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TitleIsotopic evidence for oil sands petroleum coke in the Peace - Athabasca Delta
AuthorJautzy, J J; Ahad, J M E; Gobeil, C; Smirnoff, A; Barst, B D; Savard, M M
SourceEnvironmental Science & Technology (ES & T) vol. 49, 2015 p. 12062-12070, https://doi.org/10.1021/acs.est.5b03232
Year2015
Alt SeriesEarth Sciences Sector, Contribution Series 20140458
PublisherNational Academy of Sciences
Documentserial
Lang.English
Mediapaper; on-line; digital
File formatpdf
ProvinceAlberta
NTS74L/11
AreaFort Chipewyan; Lake Claire
Lat/Long WENS-111.5000 -111.0000 58.7500 58.5000
Subjectsenvironmental geology; fossil fuels; isotopic studies; carbon isotopes; heavy metals contamination; hydrocarbons; aromatic hydrocarbons; Athabasca oil sands
Illustrationslocation maps; plots; tables
ProgramCoal & Oil Resources Environmental Sustainability, Environmental Geoscience
AbstractThe continued growth of mining and upgrading activities in Canada's Athabasca oil sands (AOS) region has led to concerns about emissions of contaminants such as polycyclic aromatic hydrocarbons (PAHs). Whereas a recent increase in PAH emissions has been demonstrated within around 50 km of the main center of surface mining and upgrading operations, the exact nature of the predominant source(s) and the geographical extent of the deposition are still under debate. Here, we report a century-long source apportionment of PAHs using dual (d2H, d13C) compound-specific isotope analysis on phenanthrene deposited in a lake from the Athabasca sector of the Peace-Athabasca Delta situated ~150 km downstream (north) of the main center of mining operations. The isotopic signatures in the core were compared to those of the main potential sources in this region (i.e., unprocessed AOS bitumen, upgrader residual coke, forest fires, coal, gasoline and diesel soot). A significant concurrent increase (~55.0 perthousand) in d2H and decrease (~1.5 perthousand) in d13C of phenanthrene over the last three decades pointed to an increasingly greater component of petcoke-derived PAHs. This study is the first to quantify long-range (i.e., >100 km) transport of a previously under-considered anthropogenic PAH source in the AOS region.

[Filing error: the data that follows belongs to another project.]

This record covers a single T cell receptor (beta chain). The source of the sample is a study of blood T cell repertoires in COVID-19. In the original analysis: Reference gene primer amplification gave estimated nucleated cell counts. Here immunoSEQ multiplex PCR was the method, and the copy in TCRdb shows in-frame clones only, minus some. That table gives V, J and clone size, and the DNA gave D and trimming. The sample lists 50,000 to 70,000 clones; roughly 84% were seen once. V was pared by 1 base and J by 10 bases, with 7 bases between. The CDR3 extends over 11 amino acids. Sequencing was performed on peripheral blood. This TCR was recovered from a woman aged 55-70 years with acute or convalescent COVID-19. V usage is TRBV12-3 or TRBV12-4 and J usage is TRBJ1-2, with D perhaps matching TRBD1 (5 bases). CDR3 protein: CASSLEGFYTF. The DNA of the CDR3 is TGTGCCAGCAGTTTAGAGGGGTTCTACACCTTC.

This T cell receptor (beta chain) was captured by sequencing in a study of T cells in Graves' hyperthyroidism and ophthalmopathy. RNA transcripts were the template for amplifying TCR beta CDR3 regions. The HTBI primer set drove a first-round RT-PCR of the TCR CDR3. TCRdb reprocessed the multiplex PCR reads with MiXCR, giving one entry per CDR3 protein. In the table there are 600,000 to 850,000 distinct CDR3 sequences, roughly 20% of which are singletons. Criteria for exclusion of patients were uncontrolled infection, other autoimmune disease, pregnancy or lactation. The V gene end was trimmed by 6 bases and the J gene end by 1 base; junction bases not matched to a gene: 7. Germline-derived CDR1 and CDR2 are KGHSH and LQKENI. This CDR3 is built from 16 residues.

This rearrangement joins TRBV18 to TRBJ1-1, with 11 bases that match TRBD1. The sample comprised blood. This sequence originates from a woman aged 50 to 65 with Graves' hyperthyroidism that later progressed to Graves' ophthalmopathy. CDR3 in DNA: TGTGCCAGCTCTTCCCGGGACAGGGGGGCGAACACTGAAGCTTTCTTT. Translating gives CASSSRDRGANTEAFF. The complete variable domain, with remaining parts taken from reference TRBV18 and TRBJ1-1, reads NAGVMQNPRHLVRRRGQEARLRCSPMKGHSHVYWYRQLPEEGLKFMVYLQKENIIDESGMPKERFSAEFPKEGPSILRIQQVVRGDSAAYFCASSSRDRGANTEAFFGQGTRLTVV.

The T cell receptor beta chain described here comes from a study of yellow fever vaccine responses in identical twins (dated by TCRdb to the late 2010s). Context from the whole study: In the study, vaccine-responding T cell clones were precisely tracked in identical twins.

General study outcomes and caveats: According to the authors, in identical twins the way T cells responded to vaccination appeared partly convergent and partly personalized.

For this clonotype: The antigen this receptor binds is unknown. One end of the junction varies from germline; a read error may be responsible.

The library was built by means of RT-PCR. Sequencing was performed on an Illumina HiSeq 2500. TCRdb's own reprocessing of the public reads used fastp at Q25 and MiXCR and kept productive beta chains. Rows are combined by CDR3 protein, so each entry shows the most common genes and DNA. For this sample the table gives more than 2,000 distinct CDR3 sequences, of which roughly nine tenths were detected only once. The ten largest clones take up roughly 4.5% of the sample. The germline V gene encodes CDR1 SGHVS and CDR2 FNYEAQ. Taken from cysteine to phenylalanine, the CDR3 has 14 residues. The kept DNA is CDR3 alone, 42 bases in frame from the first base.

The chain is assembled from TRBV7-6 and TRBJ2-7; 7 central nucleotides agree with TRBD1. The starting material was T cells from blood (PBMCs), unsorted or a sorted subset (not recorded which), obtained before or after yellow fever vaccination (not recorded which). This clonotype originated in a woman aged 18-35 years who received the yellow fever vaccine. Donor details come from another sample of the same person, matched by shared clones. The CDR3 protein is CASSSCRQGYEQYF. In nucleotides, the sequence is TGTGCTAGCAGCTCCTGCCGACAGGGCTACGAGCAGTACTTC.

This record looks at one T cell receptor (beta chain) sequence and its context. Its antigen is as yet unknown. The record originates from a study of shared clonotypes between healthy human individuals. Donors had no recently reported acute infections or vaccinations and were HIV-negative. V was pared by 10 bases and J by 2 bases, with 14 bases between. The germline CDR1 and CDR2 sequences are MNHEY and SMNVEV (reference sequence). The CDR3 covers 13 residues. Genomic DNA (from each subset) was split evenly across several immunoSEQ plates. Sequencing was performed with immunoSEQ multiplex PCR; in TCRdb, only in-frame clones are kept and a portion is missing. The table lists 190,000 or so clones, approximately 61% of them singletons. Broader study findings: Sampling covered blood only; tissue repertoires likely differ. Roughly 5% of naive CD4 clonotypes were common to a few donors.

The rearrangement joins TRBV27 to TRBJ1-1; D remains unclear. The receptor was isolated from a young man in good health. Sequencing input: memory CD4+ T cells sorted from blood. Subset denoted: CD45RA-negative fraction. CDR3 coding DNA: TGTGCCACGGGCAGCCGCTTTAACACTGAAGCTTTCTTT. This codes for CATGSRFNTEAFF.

Summary(Plain Language Summary, not published)
This study reveals the importance of an under-considered mining-related source of polycyclic aromatic hydrocarbons (PAHs) emissions in Canada's Athabasca oil sands region: petroleum coke (petcoke), a by-product of the upgrading of bitumen. The proportion of petcoke-derived PAHs, as identified by carbon and hydrogen isotopic signatures of phenanthrene, was shown to increase in the last two decades in a lake located around 150 km north of the center of oil sands mining operations. This implies a long-range (i.e., > 100 km) atmospheric transport of Athabasca oil sands mining-related organic contaminants to sites more distal than previously reported.
GEOSCAN ID295858